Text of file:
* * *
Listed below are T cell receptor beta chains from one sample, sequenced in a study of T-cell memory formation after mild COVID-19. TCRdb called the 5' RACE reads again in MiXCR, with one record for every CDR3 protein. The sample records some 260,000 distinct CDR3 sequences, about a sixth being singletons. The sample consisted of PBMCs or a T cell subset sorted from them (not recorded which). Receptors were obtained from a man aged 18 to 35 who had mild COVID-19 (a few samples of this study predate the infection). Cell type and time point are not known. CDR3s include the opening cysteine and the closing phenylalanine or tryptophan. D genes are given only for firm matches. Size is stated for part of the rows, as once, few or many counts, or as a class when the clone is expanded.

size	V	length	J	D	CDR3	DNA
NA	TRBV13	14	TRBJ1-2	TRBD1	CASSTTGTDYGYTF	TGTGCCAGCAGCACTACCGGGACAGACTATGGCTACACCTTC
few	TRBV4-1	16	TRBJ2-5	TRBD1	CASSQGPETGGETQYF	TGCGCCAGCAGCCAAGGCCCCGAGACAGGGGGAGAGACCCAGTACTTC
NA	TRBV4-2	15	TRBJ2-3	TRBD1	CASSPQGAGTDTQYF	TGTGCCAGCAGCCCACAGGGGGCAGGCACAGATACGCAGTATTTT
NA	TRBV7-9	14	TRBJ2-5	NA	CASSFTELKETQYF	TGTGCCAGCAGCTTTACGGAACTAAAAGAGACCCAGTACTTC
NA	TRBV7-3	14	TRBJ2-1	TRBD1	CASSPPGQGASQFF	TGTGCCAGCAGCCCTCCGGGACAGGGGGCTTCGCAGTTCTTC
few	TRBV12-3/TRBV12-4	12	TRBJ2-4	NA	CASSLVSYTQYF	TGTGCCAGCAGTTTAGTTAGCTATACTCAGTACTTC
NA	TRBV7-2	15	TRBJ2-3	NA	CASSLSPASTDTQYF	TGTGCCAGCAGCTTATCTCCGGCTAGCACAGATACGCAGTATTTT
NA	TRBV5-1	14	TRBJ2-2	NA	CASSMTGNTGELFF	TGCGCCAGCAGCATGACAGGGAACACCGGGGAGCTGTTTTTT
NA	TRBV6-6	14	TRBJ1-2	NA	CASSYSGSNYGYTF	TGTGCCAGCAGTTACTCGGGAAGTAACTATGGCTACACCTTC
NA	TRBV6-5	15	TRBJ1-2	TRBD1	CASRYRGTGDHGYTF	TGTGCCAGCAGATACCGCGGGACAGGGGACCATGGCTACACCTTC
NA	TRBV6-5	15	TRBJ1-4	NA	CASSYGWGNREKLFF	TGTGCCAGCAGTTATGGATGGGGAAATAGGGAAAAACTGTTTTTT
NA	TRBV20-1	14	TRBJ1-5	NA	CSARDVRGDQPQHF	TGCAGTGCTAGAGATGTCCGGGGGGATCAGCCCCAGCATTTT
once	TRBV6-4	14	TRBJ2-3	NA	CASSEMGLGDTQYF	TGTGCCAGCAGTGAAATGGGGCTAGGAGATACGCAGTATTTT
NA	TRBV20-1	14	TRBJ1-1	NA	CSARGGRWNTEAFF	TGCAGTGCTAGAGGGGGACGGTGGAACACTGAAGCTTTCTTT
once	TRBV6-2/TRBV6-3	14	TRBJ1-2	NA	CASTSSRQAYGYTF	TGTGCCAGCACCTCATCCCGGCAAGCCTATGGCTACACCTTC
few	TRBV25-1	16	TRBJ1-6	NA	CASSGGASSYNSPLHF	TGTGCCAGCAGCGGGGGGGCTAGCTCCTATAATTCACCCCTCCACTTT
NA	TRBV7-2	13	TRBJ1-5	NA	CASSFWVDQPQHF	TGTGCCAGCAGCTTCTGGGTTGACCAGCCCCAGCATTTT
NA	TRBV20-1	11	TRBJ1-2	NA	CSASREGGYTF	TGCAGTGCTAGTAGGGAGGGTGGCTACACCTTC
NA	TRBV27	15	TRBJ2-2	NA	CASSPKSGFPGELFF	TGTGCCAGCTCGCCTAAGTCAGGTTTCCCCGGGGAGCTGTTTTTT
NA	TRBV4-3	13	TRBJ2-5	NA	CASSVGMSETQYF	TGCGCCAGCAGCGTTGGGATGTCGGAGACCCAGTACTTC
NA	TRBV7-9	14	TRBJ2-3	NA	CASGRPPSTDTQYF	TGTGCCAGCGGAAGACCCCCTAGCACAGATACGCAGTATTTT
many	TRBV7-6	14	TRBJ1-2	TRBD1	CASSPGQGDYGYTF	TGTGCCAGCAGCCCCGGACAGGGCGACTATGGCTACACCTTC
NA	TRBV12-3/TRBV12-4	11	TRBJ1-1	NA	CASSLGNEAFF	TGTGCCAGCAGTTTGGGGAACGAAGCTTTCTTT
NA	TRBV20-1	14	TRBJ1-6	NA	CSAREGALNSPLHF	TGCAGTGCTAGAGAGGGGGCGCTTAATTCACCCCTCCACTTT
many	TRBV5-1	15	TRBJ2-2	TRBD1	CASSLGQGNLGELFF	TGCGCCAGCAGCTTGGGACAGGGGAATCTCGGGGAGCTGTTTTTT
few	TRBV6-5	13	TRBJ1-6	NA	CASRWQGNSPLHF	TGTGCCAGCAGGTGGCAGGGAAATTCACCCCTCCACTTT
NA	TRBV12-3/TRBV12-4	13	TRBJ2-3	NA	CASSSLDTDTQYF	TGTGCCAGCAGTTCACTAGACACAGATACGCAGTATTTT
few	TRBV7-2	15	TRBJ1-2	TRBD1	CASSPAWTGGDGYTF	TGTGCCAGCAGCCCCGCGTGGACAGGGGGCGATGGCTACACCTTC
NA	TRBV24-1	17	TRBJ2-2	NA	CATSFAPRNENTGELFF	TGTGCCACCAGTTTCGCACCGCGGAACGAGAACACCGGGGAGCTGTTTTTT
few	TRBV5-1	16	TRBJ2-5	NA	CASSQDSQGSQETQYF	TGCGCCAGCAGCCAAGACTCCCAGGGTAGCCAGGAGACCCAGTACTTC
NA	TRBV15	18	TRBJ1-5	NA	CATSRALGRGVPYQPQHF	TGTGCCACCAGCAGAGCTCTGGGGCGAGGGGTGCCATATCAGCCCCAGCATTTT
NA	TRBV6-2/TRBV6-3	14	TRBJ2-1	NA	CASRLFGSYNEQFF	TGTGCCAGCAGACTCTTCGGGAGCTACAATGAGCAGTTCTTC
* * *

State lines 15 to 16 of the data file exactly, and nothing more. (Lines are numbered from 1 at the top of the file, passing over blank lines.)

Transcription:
once	TRBV6-4	14	TRBJ2-3	NA	CASSEMGLGDTQYF	TGTGCCAGCAGTGAAATGGGGCTAGGAGATACGCAGTATTTT
NA	TRBV20-1	14	TRBJ1-1	NA	CSARGGRWNTEAFF	TGCAGTGCTAGAGGGGGACGGTGGAACACTGAAGCTTTCTTT